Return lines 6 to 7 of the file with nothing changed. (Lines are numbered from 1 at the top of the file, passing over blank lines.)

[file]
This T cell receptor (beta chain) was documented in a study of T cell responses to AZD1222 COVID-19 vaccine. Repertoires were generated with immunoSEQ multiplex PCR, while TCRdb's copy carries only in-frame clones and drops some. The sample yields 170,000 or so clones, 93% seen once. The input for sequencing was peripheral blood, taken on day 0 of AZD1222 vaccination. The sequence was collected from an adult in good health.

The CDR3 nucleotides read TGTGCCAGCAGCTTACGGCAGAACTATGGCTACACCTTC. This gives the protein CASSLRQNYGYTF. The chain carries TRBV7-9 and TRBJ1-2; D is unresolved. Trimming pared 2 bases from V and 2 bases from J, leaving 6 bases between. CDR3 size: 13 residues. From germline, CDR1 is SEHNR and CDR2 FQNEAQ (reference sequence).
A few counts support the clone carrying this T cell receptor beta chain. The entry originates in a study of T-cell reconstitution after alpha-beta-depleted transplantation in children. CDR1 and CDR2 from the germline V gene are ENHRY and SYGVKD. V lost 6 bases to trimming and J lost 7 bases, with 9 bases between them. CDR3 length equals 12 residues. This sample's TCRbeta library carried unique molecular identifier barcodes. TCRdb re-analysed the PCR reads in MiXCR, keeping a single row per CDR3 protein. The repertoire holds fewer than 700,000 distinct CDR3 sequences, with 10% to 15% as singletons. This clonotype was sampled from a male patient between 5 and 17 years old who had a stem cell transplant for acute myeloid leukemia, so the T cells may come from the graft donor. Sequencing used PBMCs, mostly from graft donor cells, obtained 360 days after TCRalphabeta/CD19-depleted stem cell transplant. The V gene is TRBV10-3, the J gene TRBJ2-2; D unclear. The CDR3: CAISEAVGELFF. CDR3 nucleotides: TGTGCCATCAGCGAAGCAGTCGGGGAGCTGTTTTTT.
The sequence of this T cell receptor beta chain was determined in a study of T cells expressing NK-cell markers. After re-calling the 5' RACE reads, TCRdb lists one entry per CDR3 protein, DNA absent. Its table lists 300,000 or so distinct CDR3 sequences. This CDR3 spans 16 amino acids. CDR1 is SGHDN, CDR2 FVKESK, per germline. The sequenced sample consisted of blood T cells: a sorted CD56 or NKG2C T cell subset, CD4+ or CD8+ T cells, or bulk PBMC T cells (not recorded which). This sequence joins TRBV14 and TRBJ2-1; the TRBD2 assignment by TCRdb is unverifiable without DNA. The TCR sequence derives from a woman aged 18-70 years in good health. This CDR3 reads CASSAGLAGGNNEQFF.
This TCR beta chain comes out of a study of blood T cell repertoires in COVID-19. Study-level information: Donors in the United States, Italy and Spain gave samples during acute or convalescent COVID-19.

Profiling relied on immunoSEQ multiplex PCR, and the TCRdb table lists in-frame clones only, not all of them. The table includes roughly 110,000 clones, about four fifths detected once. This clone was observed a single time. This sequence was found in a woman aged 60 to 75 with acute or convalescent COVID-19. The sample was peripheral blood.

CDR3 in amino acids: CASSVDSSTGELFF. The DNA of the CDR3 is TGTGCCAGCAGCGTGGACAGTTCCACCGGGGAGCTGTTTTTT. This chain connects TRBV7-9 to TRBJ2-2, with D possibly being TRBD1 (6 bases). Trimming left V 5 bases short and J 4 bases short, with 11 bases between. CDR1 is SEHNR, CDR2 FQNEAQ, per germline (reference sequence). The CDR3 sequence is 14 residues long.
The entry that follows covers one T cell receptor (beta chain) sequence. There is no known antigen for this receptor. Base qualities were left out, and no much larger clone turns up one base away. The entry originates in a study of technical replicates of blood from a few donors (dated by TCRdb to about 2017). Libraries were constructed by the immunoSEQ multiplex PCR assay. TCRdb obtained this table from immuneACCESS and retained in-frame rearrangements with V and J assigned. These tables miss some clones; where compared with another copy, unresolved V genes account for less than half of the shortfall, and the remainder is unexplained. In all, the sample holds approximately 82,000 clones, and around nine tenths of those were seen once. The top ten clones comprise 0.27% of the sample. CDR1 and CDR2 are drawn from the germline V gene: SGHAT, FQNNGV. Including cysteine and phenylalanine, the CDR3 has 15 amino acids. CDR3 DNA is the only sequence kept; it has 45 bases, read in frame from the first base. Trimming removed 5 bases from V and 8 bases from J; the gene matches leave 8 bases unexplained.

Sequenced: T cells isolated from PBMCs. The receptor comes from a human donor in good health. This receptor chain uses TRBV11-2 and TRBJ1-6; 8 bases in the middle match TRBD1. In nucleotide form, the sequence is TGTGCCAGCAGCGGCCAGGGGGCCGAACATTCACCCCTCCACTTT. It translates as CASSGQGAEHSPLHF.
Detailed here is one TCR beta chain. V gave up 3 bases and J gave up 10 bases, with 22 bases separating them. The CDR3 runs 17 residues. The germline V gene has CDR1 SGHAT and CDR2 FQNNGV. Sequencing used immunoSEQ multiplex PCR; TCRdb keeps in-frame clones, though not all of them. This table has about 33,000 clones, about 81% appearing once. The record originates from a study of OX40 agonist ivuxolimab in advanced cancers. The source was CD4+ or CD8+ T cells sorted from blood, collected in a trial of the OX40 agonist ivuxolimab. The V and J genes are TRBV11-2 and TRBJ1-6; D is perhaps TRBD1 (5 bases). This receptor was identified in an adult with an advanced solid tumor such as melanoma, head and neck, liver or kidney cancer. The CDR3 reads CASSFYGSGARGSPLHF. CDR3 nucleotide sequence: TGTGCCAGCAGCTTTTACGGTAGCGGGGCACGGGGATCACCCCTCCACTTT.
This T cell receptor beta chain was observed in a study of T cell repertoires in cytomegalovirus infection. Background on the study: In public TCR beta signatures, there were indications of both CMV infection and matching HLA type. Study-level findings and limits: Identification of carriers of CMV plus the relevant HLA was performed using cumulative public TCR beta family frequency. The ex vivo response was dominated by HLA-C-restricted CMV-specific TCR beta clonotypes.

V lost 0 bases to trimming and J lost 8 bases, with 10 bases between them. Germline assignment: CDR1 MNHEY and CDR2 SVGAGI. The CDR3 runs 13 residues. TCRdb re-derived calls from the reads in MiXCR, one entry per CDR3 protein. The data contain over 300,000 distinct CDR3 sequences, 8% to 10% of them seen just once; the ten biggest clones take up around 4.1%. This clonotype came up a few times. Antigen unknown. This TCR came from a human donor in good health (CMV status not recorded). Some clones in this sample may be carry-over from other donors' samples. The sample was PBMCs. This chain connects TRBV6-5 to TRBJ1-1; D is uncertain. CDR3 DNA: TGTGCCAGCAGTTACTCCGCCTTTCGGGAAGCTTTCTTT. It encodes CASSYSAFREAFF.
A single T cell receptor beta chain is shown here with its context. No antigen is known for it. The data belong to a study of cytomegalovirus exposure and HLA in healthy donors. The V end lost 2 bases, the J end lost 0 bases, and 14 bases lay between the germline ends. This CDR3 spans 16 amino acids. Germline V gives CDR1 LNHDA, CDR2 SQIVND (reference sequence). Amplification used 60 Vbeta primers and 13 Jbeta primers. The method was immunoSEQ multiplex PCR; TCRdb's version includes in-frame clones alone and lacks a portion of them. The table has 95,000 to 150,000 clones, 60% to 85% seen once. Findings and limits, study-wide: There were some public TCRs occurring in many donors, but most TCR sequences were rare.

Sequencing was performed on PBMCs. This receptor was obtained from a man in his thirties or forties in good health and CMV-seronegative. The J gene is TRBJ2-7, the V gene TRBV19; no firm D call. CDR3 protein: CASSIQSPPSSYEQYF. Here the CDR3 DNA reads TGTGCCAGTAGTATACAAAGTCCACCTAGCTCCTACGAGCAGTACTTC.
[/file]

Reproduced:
Profiling relied on immunoSEQ multiplex PCR, and the TCRdb table lists in-frame clones only, not all of them. The table includes roughly 110,000 clones, about four fifths detected once. This clone was observed a single time. This sequence was found in a woman aged 60 to 75 with acute or convalescent COVID-19. The sample was peripheral blood.

CDR3 in amino acids: CASSVDSSTGELFF. The DNA of the CDR3 is TGTGCCAGCAGCGTGGACAGTTCCACCGGGGAGCTGTTTTTT. This chain connects TRBV7-9 to TRBJ2-2, with D possibly being TRBD1 (6 bases). Trimming left V 5 bases short and J 4 bases short, with 11 bases between. CDR1 is SEHNR, CDR2 FQNEAQ, per germline (reference sequence). The CDR3 sequence is 14 residues long.